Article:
Their creativity has me wondering.  Maybe if we take whatever we have, as little or as much as it is, and offer it freely to the world, God can use us in ways we never dreamed?  What do you think?

Thank you to Sonya Sutton of St. Alban’s Episcopal Church in Washington, DC for passing this along on her church’s blog.

Please see the video below.

Peace be with you,


Facing Fears


Looking up at the climb ahead.

A few months ago I participated in a Healthcare Leadership Academy retreat for about 20-25 leaders from the Health System where I work.  This was not a lecture day, but an experiential learning about leadership via a ropes course.

The goal of one of the exercises was to learn to push through the boundaries of your fears as a step to being a more effective leader.  “Face your fears head on and push through your personal boundaries,” was the main message.
Climb to the top of this pole (30 ft high), and when you get to the top, I want you to stand up on top  (18 inch diameter) and let go and put your hands out to your side.  Then jump.I stood before a telephone pole on the course that had small steel handles on each side.  The instructions were:

Did I mention I get a pit in my stomach and wobbly knees at such heights?

I stood at the bottom of the pole and looked up.  Our facilitator coached me.

“What are you feeling right now?” he asked.  “I’m afraid of heights,” I said with a nervous smile.

He responded, “That’s ok, you are not alone in that feeling.”

He continued, “What do you know that is absolutely true for you right now?”

I responded, “I know that these safety ropes will keep me safe even if I fall.”  “Exactly,” he said.

Now, start climbing and when you become afraid, remind yourself of the truth you know.”


Standing on top of the pole.

I took a deep breath, said a prayer, and I climbed the pole with my heart pounding.  After pushing through the fear of falling, I stood on the top with my hands out to my side as my teammates below cheered me on.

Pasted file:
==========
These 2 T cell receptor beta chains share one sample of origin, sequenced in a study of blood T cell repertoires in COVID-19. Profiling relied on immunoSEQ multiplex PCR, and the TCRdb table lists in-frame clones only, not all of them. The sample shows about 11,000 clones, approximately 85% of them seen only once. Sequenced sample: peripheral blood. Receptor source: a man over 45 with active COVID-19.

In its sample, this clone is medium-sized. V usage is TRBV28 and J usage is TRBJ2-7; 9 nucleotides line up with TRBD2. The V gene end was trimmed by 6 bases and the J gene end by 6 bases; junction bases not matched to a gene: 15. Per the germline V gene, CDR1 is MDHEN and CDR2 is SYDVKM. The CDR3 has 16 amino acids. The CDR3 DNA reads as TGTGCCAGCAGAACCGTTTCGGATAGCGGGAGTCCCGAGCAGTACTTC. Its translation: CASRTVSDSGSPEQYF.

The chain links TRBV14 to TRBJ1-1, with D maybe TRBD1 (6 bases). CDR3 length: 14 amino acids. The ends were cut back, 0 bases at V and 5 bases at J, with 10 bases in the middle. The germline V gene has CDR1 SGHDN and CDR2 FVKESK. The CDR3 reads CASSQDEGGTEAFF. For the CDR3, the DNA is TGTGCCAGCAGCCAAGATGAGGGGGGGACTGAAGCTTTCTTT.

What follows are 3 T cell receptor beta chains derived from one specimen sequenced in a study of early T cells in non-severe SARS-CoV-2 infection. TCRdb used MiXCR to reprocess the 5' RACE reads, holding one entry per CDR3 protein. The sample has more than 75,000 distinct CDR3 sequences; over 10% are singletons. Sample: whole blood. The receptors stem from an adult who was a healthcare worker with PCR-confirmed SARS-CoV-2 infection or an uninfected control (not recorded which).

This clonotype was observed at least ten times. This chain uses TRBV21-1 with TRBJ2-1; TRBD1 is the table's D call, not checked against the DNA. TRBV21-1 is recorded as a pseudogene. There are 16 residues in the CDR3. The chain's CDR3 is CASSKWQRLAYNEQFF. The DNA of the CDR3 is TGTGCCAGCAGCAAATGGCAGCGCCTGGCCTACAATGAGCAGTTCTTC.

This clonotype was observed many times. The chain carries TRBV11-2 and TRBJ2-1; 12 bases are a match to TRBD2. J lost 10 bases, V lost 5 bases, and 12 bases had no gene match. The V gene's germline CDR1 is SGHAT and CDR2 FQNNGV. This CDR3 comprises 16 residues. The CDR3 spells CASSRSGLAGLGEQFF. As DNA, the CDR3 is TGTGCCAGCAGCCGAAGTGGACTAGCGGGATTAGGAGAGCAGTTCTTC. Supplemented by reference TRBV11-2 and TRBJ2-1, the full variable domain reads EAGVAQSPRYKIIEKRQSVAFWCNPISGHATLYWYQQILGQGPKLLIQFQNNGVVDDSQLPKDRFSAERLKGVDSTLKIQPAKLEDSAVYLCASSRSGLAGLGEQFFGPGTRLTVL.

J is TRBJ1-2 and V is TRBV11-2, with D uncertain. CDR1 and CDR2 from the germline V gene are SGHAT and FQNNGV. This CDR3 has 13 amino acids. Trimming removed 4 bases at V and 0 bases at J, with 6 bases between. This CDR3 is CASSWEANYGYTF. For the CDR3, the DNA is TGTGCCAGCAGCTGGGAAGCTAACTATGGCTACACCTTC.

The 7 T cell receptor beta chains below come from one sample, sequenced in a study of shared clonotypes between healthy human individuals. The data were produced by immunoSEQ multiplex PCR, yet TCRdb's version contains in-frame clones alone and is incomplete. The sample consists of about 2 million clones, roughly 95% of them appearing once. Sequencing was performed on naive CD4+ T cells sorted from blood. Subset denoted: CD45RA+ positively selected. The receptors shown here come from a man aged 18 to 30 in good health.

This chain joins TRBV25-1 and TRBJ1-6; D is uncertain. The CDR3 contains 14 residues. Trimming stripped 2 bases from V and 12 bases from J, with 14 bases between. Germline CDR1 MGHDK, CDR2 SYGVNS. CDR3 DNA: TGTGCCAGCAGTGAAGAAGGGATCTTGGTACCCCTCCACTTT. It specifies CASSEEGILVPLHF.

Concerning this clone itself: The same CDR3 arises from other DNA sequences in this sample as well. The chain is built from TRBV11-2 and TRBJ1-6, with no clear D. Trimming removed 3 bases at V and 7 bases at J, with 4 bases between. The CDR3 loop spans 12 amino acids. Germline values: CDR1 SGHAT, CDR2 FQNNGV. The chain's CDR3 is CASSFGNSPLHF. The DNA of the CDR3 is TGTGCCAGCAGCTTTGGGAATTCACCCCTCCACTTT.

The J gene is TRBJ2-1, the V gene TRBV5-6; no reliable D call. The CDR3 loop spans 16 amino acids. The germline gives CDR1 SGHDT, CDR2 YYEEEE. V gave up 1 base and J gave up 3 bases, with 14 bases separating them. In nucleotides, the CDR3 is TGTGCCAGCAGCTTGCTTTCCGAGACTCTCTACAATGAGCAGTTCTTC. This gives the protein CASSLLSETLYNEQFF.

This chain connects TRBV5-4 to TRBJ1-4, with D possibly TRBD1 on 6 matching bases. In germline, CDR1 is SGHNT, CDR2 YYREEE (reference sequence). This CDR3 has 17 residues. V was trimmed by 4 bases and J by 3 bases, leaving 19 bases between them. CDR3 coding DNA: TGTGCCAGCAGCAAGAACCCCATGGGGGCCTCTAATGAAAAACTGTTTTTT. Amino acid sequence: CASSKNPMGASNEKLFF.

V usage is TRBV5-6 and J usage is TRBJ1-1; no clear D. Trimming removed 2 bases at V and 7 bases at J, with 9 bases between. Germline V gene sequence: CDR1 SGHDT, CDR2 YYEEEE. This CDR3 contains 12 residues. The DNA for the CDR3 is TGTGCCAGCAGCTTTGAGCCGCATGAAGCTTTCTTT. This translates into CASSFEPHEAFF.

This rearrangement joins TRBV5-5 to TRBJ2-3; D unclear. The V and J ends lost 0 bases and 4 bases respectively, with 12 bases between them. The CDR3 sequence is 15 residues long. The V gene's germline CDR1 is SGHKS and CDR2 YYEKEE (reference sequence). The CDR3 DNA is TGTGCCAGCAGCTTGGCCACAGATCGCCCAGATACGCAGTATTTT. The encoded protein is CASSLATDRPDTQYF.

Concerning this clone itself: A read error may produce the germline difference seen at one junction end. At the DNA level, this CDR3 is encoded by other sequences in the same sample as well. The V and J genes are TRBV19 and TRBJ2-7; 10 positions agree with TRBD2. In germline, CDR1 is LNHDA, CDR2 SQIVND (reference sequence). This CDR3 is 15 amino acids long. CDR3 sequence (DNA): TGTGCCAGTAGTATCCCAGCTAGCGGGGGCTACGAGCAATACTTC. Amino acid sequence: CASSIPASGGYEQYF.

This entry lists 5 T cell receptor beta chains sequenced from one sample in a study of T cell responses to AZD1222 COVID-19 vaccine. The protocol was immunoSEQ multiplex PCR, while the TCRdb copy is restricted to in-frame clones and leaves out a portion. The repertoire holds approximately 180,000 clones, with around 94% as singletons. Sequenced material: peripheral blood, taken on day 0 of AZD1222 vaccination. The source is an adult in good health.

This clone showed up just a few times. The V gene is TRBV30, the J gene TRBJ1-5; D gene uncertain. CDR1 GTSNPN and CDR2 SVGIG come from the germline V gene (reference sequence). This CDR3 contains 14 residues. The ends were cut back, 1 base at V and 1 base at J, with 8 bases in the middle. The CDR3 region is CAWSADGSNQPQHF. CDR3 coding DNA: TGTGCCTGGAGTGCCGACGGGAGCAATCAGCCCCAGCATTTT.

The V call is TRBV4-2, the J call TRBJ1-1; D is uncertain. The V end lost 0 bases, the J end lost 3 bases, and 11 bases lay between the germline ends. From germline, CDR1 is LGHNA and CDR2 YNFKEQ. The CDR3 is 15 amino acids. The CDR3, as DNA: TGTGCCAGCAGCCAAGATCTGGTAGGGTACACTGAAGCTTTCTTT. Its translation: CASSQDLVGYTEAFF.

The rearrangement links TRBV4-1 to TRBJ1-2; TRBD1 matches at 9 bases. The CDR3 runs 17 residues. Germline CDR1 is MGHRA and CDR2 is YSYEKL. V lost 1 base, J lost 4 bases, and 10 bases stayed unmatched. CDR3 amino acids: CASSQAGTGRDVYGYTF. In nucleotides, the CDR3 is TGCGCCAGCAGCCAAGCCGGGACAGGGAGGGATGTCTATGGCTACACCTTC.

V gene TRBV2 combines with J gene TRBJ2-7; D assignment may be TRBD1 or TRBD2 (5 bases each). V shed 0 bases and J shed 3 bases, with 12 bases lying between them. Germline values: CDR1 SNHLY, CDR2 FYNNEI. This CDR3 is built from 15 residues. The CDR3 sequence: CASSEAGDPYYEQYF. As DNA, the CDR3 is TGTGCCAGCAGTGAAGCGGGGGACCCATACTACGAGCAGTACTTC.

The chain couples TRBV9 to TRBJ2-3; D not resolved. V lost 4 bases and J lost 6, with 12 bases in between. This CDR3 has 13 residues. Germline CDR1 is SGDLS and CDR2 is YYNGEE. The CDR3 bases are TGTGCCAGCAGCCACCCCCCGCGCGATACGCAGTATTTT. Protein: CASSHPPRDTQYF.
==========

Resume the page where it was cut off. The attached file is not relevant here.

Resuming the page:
Today, I am keenly aware of that same pit in my stomach.  I will drive to Sewanee, TN and check into a dorm room at the Episcopal Seminary.  Over the next 3 and 1/2 days I will do what all persons do who want to be ordained as an Episcopal priest.  I will take “General Ordination Exams” keenly aware that I graduated from seminary over 30 years ago.  Seven tests, three and 1/2 hours each, over 3 and 1/2 days.  Twenty-one hours of testing.

How am I feeling?

I am afraid I will embarrass myself.  I may look foolish when my test results are in.  I may not measure up to my peers.


Relieved after pushing through the fear.

And so today I take a deep breath and acknowledge the truth I know:  This is a spiritual practice, a trust that all will be well even when I don’t feel that way.

My safety ropes are snug and tight around my waist. I am not alone in my fear.  No matter how I do on these tests, I will return to the job I love next Tuesday.

I grab the handle, look up, say a prayer, and take the next step to see what God might be up to in my life once again.  Prayers are welcome.

How do you deal with fear?  How have you overcome it?  I’d love to hear your story.


Below is a 10 minute slideshow from our Retreat (you can move the time bar to 7:40 to see a couple of pics before/after of my pole climbing experience)